ABOUT 150 people last night vowed to keep fighting, keep lobbying until they had enough money to provide early education to all young disabled children on the Border.
Woodstock Early Childhood Intervention Parent Action Group’s Sally Stewart said they would continue until they had the money in the bank.
The Lavington group helps disabled children up to the age of six reach developmental milestones and prepare for mainstream education.
She says at present they are funded for 33 children but more than 250 others are missing out.
“We want this to be a community that supports kids with a disability, helps them achieve,” she said.
“At present there is an educator and assistant who helps them reach milestones, some as simple as rolling over.
“But we want to give the children we have more hours and provide access to more children.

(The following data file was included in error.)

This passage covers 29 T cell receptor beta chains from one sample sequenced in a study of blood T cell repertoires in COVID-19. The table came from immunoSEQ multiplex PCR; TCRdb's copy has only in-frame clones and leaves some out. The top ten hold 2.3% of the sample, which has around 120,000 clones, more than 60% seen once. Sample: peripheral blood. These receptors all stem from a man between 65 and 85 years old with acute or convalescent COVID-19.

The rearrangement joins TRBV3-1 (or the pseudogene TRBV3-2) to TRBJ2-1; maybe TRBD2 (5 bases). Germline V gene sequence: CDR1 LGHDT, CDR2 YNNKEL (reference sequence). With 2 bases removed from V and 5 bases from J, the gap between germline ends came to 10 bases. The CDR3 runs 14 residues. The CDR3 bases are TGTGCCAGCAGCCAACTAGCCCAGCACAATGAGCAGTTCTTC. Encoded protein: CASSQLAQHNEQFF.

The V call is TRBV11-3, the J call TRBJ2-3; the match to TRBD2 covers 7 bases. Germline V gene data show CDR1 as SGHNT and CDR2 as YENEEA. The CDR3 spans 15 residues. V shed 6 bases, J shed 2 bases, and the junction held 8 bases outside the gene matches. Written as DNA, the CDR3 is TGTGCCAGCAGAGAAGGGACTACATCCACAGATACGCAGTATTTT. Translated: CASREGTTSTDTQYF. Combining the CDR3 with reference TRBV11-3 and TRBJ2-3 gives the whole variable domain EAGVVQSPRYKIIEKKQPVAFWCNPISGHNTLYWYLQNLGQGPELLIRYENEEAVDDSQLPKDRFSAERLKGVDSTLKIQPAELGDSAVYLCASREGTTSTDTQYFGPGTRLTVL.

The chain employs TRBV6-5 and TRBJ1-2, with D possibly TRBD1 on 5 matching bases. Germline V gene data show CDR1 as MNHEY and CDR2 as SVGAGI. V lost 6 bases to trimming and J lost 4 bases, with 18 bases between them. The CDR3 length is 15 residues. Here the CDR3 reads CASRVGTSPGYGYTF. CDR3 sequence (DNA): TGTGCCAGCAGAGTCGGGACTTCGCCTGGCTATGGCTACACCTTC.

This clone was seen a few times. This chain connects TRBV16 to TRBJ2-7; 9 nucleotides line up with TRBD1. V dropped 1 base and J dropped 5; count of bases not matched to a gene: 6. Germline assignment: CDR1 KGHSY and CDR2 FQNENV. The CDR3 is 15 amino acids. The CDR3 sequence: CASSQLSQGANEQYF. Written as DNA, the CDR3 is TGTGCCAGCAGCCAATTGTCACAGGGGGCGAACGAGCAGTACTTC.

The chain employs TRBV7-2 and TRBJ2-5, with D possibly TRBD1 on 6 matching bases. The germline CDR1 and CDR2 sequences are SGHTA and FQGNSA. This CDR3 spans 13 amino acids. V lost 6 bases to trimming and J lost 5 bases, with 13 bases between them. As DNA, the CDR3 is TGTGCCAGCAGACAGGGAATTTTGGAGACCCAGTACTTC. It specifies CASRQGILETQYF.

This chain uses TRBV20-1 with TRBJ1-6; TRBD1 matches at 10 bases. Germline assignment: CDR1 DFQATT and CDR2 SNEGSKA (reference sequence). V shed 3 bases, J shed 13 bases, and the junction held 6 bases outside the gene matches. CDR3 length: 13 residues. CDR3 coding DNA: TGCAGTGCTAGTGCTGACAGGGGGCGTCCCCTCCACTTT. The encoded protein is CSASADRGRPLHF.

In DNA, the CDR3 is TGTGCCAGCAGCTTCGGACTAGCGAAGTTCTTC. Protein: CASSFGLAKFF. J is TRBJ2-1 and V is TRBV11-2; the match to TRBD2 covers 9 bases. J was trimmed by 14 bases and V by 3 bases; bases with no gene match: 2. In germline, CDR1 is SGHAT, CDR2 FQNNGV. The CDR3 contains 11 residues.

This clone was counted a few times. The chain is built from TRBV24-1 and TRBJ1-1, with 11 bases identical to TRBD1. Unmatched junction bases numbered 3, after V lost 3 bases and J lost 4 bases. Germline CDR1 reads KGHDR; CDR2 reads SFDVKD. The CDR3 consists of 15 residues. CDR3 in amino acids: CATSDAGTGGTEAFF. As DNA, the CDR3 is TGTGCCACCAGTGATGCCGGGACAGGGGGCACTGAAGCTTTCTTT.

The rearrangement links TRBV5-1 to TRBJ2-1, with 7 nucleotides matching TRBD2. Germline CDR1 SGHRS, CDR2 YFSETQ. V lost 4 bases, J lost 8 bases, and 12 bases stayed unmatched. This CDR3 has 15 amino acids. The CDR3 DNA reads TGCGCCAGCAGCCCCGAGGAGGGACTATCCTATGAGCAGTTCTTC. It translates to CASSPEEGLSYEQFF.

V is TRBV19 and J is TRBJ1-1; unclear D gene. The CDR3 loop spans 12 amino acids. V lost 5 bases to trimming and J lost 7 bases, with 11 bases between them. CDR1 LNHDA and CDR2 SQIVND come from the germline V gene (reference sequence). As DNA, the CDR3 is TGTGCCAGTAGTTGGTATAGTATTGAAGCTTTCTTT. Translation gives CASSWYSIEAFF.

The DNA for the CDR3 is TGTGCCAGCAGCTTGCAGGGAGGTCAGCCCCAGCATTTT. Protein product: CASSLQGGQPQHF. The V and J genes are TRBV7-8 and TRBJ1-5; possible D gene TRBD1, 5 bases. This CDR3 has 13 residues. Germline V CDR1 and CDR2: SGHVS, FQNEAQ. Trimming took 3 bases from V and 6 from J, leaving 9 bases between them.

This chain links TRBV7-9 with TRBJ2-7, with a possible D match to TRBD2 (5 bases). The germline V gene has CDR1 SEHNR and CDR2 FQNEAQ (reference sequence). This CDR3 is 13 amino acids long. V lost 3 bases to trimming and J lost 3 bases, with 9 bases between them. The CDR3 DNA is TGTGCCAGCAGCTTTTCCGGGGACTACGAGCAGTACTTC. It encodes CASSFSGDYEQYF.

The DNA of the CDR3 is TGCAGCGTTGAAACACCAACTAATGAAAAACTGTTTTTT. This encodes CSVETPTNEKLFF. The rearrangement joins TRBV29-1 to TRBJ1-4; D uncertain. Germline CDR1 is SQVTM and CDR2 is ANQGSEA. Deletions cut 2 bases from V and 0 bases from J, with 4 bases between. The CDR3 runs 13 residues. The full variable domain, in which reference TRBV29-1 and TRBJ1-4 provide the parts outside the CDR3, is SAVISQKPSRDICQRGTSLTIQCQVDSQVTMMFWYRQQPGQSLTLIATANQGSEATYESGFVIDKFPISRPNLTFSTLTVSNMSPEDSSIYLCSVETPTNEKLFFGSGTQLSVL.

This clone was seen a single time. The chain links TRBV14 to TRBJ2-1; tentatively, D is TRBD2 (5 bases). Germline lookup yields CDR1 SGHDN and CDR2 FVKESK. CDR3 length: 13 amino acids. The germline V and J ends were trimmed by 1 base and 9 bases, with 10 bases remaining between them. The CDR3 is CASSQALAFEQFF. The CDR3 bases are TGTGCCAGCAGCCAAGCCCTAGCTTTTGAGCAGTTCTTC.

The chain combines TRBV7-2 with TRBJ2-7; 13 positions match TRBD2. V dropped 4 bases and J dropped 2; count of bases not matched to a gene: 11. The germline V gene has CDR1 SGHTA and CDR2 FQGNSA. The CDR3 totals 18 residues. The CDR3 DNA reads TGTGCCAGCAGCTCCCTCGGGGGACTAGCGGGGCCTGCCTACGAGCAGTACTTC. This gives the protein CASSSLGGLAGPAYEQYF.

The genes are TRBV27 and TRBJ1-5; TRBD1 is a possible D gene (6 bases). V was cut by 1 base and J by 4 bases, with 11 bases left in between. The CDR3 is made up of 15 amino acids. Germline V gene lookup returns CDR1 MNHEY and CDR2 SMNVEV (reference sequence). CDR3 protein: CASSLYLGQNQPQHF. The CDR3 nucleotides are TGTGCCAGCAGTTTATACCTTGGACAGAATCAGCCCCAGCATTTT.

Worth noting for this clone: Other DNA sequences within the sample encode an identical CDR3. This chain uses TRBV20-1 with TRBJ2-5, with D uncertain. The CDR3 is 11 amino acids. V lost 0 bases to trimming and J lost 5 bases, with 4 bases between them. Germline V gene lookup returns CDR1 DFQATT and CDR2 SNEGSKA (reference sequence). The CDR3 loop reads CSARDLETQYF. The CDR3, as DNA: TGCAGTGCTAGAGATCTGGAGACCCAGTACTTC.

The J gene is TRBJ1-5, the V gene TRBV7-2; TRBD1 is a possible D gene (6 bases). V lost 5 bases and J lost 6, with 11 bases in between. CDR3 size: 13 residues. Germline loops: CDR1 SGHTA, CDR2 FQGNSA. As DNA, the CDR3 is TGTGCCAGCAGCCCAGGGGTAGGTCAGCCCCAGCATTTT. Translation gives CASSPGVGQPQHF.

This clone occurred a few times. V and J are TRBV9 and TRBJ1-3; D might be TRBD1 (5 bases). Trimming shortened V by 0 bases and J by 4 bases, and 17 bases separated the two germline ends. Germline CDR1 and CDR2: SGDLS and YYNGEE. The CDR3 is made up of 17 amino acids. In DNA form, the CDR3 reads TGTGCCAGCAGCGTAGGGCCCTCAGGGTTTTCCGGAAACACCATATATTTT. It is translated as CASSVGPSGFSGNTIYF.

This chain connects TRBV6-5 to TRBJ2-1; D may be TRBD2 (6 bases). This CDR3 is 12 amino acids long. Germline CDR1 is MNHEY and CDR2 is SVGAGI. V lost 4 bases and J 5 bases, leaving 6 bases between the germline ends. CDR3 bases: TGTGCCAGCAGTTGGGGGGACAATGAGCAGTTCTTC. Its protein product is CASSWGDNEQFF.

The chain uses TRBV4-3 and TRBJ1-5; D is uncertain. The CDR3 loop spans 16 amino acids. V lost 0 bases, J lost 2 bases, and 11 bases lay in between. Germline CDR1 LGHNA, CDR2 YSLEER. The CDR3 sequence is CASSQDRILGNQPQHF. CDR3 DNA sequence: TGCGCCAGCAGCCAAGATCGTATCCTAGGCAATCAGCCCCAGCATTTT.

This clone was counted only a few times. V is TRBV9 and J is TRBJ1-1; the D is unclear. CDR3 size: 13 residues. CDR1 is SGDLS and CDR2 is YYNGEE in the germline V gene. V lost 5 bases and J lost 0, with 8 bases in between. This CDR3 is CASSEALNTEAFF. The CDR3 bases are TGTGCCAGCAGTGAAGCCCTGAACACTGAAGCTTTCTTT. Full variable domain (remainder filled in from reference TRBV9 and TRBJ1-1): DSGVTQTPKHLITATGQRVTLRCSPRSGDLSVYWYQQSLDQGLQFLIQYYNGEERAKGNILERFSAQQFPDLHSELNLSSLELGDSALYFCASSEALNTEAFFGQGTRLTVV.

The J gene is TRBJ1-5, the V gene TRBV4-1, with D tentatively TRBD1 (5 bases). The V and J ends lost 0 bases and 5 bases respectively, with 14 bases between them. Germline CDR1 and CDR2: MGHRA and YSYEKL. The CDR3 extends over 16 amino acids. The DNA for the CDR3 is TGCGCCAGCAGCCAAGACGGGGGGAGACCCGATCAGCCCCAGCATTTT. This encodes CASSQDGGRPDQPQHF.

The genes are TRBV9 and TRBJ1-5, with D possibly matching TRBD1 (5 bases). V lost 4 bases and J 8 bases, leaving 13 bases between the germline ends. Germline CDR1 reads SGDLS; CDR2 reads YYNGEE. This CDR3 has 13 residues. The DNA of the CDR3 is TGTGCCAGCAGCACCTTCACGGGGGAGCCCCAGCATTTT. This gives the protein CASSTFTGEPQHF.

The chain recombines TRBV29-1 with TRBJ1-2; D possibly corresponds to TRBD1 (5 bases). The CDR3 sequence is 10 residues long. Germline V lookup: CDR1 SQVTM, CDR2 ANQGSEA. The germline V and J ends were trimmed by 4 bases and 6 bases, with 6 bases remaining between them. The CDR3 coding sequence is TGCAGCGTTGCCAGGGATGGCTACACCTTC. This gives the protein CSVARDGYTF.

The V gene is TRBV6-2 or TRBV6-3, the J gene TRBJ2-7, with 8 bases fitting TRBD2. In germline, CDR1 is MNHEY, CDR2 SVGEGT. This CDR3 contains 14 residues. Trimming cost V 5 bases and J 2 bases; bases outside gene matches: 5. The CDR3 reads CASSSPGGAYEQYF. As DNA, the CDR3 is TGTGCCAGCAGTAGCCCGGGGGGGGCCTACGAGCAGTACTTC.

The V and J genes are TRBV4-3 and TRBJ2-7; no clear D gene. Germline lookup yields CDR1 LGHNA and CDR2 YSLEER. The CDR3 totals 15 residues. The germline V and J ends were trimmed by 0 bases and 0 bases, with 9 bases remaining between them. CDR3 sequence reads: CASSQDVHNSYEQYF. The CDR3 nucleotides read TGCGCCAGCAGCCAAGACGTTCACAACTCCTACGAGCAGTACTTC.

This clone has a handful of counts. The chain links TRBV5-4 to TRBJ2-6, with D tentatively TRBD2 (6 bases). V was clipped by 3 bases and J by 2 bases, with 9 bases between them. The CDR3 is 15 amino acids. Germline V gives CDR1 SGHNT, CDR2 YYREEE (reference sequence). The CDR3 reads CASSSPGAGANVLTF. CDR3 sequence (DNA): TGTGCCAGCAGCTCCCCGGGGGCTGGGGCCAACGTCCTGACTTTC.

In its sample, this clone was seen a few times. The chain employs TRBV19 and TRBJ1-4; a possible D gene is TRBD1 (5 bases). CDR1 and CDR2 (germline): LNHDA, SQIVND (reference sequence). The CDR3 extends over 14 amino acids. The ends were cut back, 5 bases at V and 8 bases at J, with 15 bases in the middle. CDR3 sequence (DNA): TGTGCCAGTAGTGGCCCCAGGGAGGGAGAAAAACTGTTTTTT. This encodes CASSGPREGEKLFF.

“Most centres around NSW have a team of five professionals that includes the educator, physiotherapist, speech pathologist, an occupational therapist and a family worker.
“That is what we want to build, we want those other four professionals.
“Once we have that team we can apply for more funding.
“We just need the $100,000 to get the part-time team, we can roll on from there, it will really snowball.”
Last night the group circulated petitions calling for more state and federal funding.
They want 8000 signatures to take to politicians and have enlisted the help of member for Farrer Sussan Ley and state member for Albury Greg Aplin.
Ms Ley believes they can make a difference.
“It has been so inequitable for so long, I think it is about time justice prevailed and I think it will,” she said.
“From a federal point of view we are still waiting for the agreement with the states for disability funding, it is a year overdue.
“But when they do that they need to demand responsible spending of the money they give to NSW, there needs to be strings attached.
“They need to ensure NSW hands out the money on a needs basis and not a political one.”
Mr Aplin said last night’s turnout was huge with passionate speakers going to the heart of the issue.